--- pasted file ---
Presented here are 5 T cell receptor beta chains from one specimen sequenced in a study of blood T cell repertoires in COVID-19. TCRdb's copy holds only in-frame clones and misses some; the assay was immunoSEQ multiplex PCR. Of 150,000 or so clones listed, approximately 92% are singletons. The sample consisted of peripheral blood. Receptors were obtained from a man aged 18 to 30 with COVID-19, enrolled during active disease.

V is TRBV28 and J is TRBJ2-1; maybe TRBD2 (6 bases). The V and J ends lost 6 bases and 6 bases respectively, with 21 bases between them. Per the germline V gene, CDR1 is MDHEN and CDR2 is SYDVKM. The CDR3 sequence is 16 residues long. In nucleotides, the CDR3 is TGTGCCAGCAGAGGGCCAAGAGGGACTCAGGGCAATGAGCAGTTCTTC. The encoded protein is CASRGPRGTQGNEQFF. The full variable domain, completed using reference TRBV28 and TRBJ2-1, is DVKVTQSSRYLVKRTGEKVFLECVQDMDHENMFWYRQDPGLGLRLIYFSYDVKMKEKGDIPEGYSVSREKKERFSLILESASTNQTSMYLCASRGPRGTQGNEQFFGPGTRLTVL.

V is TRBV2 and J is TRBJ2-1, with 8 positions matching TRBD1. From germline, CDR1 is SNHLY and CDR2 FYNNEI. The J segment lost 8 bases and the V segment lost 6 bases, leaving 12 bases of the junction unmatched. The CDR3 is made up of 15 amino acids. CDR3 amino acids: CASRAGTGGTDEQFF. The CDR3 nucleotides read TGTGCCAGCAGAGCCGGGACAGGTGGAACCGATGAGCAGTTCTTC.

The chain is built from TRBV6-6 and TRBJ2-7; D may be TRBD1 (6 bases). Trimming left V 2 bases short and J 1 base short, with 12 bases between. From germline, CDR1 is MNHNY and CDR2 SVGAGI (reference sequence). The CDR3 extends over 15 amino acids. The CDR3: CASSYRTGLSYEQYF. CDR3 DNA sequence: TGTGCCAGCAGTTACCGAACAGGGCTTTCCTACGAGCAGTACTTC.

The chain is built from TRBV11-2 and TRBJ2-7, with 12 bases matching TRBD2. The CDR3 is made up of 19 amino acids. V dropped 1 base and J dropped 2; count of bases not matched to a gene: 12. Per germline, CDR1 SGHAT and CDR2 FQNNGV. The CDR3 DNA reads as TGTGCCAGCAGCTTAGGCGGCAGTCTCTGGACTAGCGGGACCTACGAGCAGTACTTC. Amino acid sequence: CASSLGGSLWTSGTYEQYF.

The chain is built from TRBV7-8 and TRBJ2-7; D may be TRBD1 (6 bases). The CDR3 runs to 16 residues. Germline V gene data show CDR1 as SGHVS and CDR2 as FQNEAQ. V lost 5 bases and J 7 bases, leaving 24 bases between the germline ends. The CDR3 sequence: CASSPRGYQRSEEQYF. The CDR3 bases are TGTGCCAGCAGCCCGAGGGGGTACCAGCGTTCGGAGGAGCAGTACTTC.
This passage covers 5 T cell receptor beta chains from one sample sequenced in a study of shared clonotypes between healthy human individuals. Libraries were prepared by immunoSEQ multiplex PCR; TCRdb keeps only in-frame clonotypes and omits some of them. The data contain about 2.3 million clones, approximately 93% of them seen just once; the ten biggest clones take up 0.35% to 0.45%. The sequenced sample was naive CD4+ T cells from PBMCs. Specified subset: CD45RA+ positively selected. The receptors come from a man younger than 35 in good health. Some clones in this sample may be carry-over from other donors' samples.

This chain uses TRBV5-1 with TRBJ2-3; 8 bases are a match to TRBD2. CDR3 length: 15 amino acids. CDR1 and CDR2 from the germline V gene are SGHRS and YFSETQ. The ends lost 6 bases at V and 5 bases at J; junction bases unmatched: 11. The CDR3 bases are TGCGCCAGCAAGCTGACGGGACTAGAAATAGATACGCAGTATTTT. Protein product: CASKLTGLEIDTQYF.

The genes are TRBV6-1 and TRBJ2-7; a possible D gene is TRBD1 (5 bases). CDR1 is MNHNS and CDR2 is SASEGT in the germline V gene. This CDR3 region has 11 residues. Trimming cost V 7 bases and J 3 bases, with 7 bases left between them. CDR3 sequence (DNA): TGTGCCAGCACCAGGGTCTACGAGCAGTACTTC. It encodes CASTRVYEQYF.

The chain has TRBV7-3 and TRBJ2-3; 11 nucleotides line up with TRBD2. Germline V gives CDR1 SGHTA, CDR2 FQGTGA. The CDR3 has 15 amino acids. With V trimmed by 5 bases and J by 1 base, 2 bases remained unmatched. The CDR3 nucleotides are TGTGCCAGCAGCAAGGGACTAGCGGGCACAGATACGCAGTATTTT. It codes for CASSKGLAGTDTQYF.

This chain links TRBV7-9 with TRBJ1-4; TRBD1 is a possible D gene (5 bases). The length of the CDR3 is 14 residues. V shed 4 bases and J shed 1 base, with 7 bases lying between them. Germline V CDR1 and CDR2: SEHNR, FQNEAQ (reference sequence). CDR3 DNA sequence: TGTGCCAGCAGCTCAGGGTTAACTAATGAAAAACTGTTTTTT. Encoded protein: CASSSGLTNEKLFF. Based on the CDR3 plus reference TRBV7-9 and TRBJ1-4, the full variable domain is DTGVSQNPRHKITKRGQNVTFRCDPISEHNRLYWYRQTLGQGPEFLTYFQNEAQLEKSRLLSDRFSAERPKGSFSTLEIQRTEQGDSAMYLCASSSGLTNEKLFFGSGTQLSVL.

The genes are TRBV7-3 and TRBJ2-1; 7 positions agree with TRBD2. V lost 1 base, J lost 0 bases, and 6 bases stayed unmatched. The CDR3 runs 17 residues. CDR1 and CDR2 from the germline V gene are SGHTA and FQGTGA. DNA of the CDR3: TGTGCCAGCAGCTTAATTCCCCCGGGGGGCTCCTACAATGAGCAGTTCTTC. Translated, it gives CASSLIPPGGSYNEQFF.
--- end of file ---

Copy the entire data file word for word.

Presented here are 5 T cell receptor beta chains from one specimen sequenced in a study of blood T cell repertoires in COVID-19. TCRdb's copy holds only in-frame clones and misses some; the assay was immunoSEQ multiplex PCR. Of 150,000 or so clones listed, approximately 92% are singletons. The sample consisted of peripheral blood. Receptors were obtained from a man aged 18 to 30 with COVID-19, enrolled during active disease.

V is TRBV28 and J is TRBJ2-1; maybe TRBD2 (6 bases). The V and J ends lost 6 bases and 6 bases respectively, with 21 bases between them. Per the germline V gene, CDR1 is MDHEN and CDR2 is SYDVKM. The CDR3 sequence is 16 residues long. In nucleotides, the CDR3 is TGTGCCAGCAGAGGGCCAAGAGGGACTCAGGGCAATGAGCAGTTCTTC. The encoded protein is CASRGPRGTQGNEQFF. The full variable domain, completed using reference TRBV28 and TRBJ2-1, is DVKVTQSSRYLVKRTGEKVFLECVQDMDHENMFWYRQDPGLGLRLIYFSYDVKMKEKGDIPEGYSVSREKKERFSLILESASTNQTSMYLCASRGPRGTQGNEQFFGPGTRLTVL.

V is TRBV2 and J is TRBJ2-1, with 8 positions matching TRBD1. From germline, CDR1 is SNHLY and CDR2 FYNNEI. The J segment lost 8 bases and the V segment lost 6 bases, leaving 12 bases of the junction unmatched. The CDR3 is made up of 15 amino acids. CDR3 amino acids: CASRAGTGGTDEQFF. The CDR3 nucleotides read TGTGCCAGCAGAGCCGGGACAGGTGGAACCGATGAGCAGTTCTTC.

The chain is built from TRBV6-6 and TRBJ2-7; D may be TRBD1 (6 bases). Trimming left V 2 bases short and J 1 base short, with 12 bases between. From germline, CDR1 is MNHNY and CDR2 SVGAGI (reference sequence). The CDR3 extends over 15 amino acids. The CDR3: CASSYRTGLSYEQYF. CDR3 DNA sequence: TGTGCCAGCAGTTACCGAACAGGGCTTTCCTACGAGCAGTACTTC.

The chain is built from TRBV11-2 and TRBJ2-7, with 12 bases matching TRBD2. The CDR3 is made up of 19 amino acids. V dropped 1 base and J dropped 2; count of bases not matched to a gene: 12. Per germline, CDR1 SGHAT and CDR2 FQNNGV. The CDR3 DNA reads as TGTGCCAGCAGCTTAGGCGGCAGTCTCTGGACTAGCGGGACCTACGAGCAGTACTTC. Amino acid sequence: CASSLGGSLWTSGTYEQYF.

The chain is built from TRBV7-8 and TRBJ2-7; D may be TRBD1 (6 bases). The CDR3 runs to 16 residues. Germline V gene data show CDR1 as SGHVS and CDR2 as FQNEAQ. V lost 5 bases and J 7 bases, leaving 24 bases between the germline ends. The CDR3 sequence: CASSPRGYQRSEEQYF. The CDR3 bases are TGTGCCAGCAGCCCGAGGGGGTACCAGCGTTCGGAGGAGCAGTACTTC.
This passage covers 5 T cell receptor beta chains from one sample sequenced in a study of shared clonotypes between healthy human individuals. Libraries were prepared by immunoSEQ multiplex PCR; TCRdb keeps only in-frame clonotypes and omits some of them. The data contain about 2.3 million clones, approximately 93% of them seen just once; the ten biggest clones take up 0.35% to 0.45%. The sequenced sample was naive CD4+ T cells from PBMCs. Specified subset: CD45RA+ positively selected. The receptors come from a man younger than 35 in good health. Some clones in this sample may be carry-over from other donors' samples.

This chain uses TRBV5-1 with TRBJ2-3; 8 bases are a match to TRBD2. CDR3 length: 15 amino acids. CDR1 and CDR2 from the germline V gene are SGHRS and YFSETQ. The ends lost 6 bases at V and 5 bases at J; junction bases unmatched: 11. The CDR3 bases are TGCGCCAGCAAGCTGACGGGACTAGAAATAGATACGCAGTATTTT. Protein product: CASKLTGLEIDTQYF.

The genes are TRBV6-1 and TRBJ2-7; a possible D gene is TRBD1 (5 bases). CDR1 is MNHNS and CDR2 is SASEGT in the germline V gene. This CDR3 region has 11 residues. Trimming cost V 7 bases and J 3 bases, with 7 bases left between them. CDR3 sequence (DNA): TGTGCCAGCACCAGGGTCTACGAGCAGTACTTC. It encodes CASTRVYEQYF.

The chain has TRBV7-3 and TRBJ2-3; 11 nucleotides line up with TRBD2. Germline V gives CDR1 SGHTA, CDR2 FQGTGA. The CDR3 has 15 amino acids. With V trimmed by 5 bases and J by 1 base, 2 bases remained unmatched. The CDR3 nucleotides are TGTGCCAGCAGCAAGGGACTAGCGGGCACAGATACGCAGTATTTT. It codes for CASSKGLAGTDTQYF.

This chain links TRBV7-9 with TRBJ1-4; TRBD1 is a possible D gene (5 bases). The length of the CDR3 is 14 residues. V shed 4 bases and J shed 1 base, with 7 bases lying between them. Germline V CDR1 and CDR2: SEHNR, FQNEAQ (reference sequence). CDR3 DNA sequence: TGTGCCAGCAGCTCAGGGTTAACTAATGAAAAACTGTTTTTT. Encoded protein: CASSSGLTNEKLFF. Based on the CDR3 plus reference TRBV7-9 and TRBJ1-4, the full variable domain is DTGVSQNPRHKITKRGQNVTFRCDPISEHNRLYWYRQTLGQGPEFLTYFQNEAQLEKSRLLSDRFSAERPKGSFSTLEIQRTEQGDSAMYLCASSSGLTNEKLFFGSGTQLSVL.

The genes are TRBV7-3 and TRBJ2-1; 7 positions agree with TRBD2. V lost 1 base, J lost 0 bases, and 6 bases stayed unmatched. The CDR3 runs 17 residues. CDR1 and CDR2 from the germline V gene are SGHTA and FQGTGA. DNA of the CDR3: TGTGCCAGCAGCTTAATTCCCCCGGGGGGCTCCTACAATGAGCAGTTCTTC. Translated, it gives CASSLIPPGGSYNEQFF.